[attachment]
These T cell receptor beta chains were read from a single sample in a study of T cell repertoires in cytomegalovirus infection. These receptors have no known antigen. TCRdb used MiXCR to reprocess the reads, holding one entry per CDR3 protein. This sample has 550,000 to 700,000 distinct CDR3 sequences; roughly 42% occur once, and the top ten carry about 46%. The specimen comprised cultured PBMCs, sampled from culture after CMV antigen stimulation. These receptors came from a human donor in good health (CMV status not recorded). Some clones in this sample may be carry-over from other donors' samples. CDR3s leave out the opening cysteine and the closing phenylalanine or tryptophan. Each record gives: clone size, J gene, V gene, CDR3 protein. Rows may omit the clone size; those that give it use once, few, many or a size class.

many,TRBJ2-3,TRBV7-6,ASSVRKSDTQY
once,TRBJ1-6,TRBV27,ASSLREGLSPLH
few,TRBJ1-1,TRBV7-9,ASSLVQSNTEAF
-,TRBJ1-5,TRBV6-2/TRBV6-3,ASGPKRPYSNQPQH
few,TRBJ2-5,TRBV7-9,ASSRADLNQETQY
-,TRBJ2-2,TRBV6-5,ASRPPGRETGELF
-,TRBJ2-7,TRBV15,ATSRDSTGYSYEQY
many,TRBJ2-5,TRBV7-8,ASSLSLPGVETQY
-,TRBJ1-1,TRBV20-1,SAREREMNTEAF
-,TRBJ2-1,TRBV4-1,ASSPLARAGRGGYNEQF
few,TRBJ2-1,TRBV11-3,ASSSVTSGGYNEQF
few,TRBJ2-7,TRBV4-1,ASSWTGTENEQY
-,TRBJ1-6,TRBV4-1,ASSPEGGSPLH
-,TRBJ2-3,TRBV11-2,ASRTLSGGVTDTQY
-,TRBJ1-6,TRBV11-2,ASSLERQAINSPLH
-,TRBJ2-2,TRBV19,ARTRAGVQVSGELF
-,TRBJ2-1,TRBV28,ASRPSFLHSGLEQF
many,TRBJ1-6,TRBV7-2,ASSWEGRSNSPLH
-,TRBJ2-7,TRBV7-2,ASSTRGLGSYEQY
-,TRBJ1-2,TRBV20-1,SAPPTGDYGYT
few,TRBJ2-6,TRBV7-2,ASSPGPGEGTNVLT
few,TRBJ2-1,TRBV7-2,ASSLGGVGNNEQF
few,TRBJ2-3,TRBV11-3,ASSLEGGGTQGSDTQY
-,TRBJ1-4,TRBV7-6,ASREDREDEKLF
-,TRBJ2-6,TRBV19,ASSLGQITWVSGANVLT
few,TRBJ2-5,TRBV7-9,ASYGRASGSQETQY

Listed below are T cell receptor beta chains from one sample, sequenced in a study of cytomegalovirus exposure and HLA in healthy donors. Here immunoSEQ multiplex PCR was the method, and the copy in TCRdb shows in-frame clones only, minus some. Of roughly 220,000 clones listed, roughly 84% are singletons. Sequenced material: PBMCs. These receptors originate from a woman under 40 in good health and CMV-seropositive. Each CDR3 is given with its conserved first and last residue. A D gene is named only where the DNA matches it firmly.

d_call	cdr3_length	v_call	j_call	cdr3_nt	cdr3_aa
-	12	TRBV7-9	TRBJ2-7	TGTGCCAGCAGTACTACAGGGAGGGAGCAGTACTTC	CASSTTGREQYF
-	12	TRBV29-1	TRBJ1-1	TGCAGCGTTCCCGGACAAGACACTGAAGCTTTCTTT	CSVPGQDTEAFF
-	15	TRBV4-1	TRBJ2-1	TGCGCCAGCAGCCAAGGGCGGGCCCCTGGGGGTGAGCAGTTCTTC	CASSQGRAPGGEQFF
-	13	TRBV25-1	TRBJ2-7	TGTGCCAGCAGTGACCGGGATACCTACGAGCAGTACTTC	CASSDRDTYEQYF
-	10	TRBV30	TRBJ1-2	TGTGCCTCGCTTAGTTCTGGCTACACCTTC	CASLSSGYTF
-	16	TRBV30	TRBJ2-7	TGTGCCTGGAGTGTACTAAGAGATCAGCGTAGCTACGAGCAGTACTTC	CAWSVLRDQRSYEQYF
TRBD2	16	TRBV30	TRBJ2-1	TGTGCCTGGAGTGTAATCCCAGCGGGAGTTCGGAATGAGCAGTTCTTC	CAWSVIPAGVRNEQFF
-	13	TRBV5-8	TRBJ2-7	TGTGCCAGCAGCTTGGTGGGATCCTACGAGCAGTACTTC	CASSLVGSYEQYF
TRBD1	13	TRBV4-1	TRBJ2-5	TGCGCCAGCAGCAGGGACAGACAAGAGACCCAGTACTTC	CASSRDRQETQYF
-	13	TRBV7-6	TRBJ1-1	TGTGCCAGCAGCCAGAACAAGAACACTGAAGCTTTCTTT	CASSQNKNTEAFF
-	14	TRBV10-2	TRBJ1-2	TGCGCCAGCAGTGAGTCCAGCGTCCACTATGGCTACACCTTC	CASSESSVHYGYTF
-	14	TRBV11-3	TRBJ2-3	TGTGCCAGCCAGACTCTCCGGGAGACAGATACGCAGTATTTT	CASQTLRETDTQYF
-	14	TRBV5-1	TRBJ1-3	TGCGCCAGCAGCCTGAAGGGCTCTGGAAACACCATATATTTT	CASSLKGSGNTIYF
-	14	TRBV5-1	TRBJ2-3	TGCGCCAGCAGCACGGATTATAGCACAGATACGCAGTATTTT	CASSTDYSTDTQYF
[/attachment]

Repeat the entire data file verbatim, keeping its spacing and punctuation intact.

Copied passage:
These T cell receptor beta chains were read from a single sample in a study of T cell repertoires in cytomegalovirus infection. These receptors have no known antigen. TCRdb used MiXCR to reprocess the reads, holding one entry per CDR3 protein. This sample has 550,000 to 700,000 distinct CDR3 sequences; roughly 42% occur once, and the top ten carry about 46%. The specimen comprised cultured PBMCs, sampled from culture after CMV antigen stimulation. These receptors came from a human donor in good health (CMV status not recorded). Some clones in this sample may be carry-over from other donors' samples. CDR3s leave out the opening cysteine and the closing phenylalanine or tryptophan. Each record gives: clone size, J gene, V gene, CDR3 protein. Rows may omit the clone size; those that give it use once, few, many or a size class.

many,TRBJ2-3,TRBV7-6,ASSVRKSDTQY
once,TRBJ1-6,TRBV27,ASSLREGLSPLH
few,TRBJ1-1,TRBV7-9,ASSLVQSNTEAF
-,TRBJ1-5,TRBV6-2/TRBV6-3,ASGPKRPYSNQPQH
few,TRBJ2-5,TRBV7-9,ASSRADLNQETQY
-,TRBJ2-2,TRBV6-5,ASRPPGRETGELF
-,TRBJ2-7,TRBV15,ATSRDSTGYSYEQY
many,TRBJ2-5,TRBV7-8,ASSLSLPGVETQY
-,TRBJ1-1,TRBV20-1,SAREREMNTEAF
-,TRBJ2-1,TRBV4-1,ASSPLARAGRGGYNEQF
few,TRBJ2-1,TRBV11-3,ASSSVTSGGYNEQF
few,TRBJ2-7,TRBV4-1,ASSWTGTENEQY
-,TRBJ1-6,TRBV4-1,ASSPEGGSPLH
-,TRBJ2-3,TRBV11-2,ASRTLSGGVTDTQY
-,TRBJ1-6,TRBV11-2,ASSLERQAINSPLH
-,TRBJ2-2,TRBV19,ARTRAGVQVSGELF
-,TRBJ2-1,TRBV28,ASRPSFLHSGLEQF
many,TRBJ1-6,TRBV7-2,ASSWEGRSNSPLH
-,TRBJ2-7,TRBV7-2,ASSTRGLGSYEQY
-,TRBJ1-2,TRBV20-1,SAPPTGDYGYT
few,TRBJ2-6,TRBV7-2,ASSPGPGEGTNVLT
few,TRBJ2-1,TRBV7-2,ASSLGGVGNNEQF
few,TRBJ2-3,TRBV11-3,ASSLEGGGTQGSDTQY
-,TRBJ1-4,TRBV7-6,ASREDREDEKLF
-,TRBJ2-6,TRBV19,ASSLGQITWVSGANVLT
few,TRBJ2-5,TRBV7-9,ASYGRASGSQETQY

Listed below are T cell receptor beta chains from one sample, sequenced in a study of cytomegalovirus exposure and HLA in healthy donors. Here immunoSEQ multiplex PCR was the method, and the copy in TCRdb shows in-frame clones only, minus some. Of roughly 220,000 clones listed, roughly 84% are singletons. Sequenced material: PBMCs. These receptors originate from a woman under 40 in good health and CMV-seropositive. Each CDR3 is given with its conserved first and last residue. A D gene is named only where the DNA matches it firmly.

d_call	cdr3_length	v_call	j_call	cdr3_nt	cdr3_aa
-	12	TRBV7-9	TRBJ2-7	TGTGCCAGCAGTACTACAGGGAGGGAGCAGTACTTC	CASSTTGREQYF
-	12	TRBV29-1	TRBJ1-1	TGCAGCGTTCCCGGACAAGACACTGAAGCTTTCTTT	CSVPGQDTEAFF
-	15	TRBV4-1	TRBJ2-1	TGCGCCAGCAGCCAAGGGCGGGCCCCTGGGGGTGAGCAGTTCTTC	CASSQGRAPGGEQFF
-	13	TRBV25-1	TRBJ2-7	TGTGCCAGCAGTGACCGGGATACCTACGAGCAGTACTTC	CASSDRDTYEQYF
-	10	TRBV30	TRBJ1-2	TGTGCCTCGCTTAGTTCTGGCTACACCTTC	CASLSSGYTF
-	16	TRBV30	TRBJ2-7	TGTGCCTGGAGTGTACTAAGAGATCAGCGTAGCTACGAGCAGTACTTC	CAWSVLRDQRSYEQYF
TRBD2	16	TRBV30	TRBJ2-1	TGTGCCTGGAGTGTAATCCCAGCGGGAGTTCGGAATGAGCAGTTCTTC	CAWSVIPAGVRNEQFF
-	13	TRBV5-8	TRBJ2-7	TGTGCCAGCAGCTTGGTGGGATCCTACGAGCAGTACTTC	CASSLVGSYEQYF
TRBD1	13	TRBV4-1	TRBJ2-5	TGCGCCAGCAGCAGGGACAGACAAGAGACCCAGTACTTC	CASSRDRQETQYF
-	13	TRBV7-6	TRBJ1-1	TGTGCCAGCAGCCAGAACAAGAACACTGAAGCTTTCTTT	CASSQNKNTEAFF
-	14	TRBV10-2	TRBJ1-2	TGCGCCAGCAGTGAGTCCAGCGTCCACTATGGCTACACCTTC	CASSESSVHYGYTF
-	14	TRBV11-3	TRBJ2-3	TGTGCCAGCCAGACTCTCCGGGAGACAGATACGCAGTATTTT	CASQTLRETDTQYF
-	14	TRBV5-1	TRBJ1-3	TGCGCCAGCAGCCTGAAGGGCTCTGGAAACACCATATATTTT	CASSLKGSGNTIYF
-	14	TRBV5-1	TRBJ2-3	TGCGCCAGCAGCACGGATTATAGCACAGATACGCAGTATTTT	CASSTDYSTDTQYF